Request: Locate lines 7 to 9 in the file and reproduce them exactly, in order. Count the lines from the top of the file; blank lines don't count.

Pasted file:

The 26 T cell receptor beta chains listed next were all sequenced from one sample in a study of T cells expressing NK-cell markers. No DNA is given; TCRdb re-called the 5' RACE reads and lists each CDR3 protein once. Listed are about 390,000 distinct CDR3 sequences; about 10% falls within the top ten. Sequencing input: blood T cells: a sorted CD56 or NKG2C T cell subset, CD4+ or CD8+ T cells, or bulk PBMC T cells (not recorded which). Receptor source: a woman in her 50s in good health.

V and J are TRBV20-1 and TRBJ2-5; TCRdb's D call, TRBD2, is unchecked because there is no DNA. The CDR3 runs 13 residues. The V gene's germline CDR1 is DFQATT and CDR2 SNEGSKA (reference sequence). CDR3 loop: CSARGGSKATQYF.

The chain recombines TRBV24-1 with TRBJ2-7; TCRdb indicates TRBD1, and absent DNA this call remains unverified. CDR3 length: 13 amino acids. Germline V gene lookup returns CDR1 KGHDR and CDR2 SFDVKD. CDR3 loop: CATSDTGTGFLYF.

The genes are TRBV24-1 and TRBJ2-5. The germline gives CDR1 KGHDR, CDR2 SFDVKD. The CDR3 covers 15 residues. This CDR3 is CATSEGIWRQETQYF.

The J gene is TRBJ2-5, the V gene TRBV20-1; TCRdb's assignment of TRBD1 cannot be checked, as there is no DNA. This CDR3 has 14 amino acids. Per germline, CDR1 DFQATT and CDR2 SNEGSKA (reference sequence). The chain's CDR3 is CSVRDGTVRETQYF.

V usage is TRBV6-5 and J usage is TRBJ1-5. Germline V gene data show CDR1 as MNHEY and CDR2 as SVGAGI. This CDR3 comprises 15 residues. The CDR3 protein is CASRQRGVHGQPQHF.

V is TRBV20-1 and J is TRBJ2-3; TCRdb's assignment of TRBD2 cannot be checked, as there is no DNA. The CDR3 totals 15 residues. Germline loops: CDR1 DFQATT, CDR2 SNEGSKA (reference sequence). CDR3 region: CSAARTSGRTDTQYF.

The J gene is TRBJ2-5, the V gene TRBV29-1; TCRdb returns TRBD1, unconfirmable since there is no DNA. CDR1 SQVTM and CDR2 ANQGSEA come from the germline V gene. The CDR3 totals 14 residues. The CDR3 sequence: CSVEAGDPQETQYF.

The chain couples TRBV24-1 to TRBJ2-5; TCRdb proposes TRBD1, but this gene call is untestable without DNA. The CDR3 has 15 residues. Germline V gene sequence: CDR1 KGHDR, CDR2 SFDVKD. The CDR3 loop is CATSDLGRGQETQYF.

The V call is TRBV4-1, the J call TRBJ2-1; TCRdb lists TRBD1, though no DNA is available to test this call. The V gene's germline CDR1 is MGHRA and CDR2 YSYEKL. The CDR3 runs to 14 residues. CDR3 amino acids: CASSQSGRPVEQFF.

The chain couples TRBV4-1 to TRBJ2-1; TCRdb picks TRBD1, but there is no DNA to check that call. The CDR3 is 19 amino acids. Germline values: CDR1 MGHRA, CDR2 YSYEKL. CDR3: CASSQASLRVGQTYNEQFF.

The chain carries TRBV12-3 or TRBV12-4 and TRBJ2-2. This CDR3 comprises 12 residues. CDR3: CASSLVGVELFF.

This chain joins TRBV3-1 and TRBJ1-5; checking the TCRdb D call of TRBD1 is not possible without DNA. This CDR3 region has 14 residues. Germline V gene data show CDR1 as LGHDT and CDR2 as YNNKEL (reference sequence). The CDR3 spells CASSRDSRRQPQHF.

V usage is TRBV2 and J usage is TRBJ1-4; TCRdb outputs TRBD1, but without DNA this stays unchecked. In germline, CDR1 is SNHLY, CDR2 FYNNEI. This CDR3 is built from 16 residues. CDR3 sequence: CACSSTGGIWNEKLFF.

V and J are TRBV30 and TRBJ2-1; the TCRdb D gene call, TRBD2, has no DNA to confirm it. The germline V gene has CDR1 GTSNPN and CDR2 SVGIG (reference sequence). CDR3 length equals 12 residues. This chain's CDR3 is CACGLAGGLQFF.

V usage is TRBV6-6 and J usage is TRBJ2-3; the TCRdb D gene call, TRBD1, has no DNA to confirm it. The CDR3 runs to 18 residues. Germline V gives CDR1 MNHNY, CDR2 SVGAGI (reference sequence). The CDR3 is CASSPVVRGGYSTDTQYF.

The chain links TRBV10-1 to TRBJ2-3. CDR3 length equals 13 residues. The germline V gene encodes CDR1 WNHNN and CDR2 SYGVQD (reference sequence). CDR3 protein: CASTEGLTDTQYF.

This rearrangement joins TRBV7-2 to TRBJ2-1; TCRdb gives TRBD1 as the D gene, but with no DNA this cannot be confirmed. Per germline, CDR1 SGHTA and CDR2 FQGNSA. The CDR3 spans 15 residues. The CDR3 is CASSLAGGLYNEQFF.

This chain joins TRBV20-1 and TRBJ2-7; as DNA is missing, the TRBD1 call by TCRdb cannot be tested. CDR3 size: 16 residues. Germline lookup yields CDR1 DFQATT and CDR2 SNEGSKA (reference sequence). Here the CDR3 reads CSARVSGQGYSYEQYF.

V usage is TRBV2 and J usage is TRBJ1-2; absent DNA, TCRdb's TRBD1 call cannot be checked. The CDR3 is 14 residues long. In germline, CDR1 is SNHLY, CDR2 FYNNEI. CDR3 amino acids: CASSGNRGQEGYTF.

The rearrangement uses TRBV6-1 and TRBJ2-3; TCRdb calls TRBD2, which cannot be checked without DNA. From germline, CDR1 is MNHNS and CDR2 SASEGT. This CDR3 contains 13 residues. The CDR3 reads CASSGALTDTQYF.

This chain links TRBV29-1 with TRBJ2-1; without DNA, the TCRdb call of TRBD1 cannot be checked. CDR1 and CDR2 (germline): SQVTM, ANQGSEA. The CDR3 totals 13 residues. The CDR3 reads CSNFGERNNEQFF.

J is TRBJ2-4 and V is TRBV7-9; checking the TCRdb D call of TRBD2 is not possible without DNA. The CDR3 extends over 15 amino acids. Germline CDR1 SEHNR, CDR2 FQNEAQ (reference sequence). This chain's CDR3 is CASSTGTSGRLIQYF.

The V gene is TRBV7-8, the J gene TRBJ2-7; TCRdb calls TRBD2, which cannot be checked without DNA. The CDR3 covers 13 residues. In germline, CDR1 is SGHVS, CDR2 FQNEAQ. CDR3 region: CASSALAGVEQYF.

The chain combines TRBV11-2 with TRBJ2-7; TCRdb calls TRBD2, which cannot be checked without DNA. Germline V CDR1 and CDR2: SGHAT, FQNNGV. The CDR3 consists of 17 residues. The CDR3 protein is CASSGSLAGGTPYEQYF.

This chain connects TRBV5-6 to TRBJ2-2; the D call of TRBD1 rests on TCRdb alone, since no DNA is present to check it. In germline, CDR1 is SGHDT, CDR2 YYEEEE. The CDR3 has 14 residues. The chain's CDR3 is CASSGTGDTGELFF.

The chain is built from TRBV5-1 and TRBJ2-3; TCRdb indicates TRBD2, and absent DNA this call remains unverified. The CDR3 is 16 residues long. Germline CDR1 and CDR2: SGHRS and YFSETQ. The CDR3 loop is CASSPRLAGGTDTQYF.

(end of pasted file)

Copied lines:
V is TRBV20-1 and J is TRBJ2-3; TCRdb's assignment of TRBD2 cannot be checked, as there is no DNA. The CDR3 totals 15 residues. Germline loops: CDR1 DFQATT, CDR2 SNEGSKA (reference sequence). CDR3 region: CSAARTSGRTDTQYF.

The J gene is TRBJ2-5, the V gene TRBV29-1; TCRdb returns TRBD1, unconfirmable since there is no DNA. CDR1 SQVTM and CDR2 ANQGSEA come from the germline V gene. The CDR3 totals 14 residues. The CDR3 sequence: CSVEAGDPQETQYF.

The chain couples TRBV24-1 to TRBJ2-5; TCRdb proposes TRBD1, but this gene call is untestable without DNA. The CDR3 has 15 residues. Germline V gene sequence: CDR1 KGHDR, CDR2 SFDVKD. The CDR3 loop is CATSDLGRGQETQYF.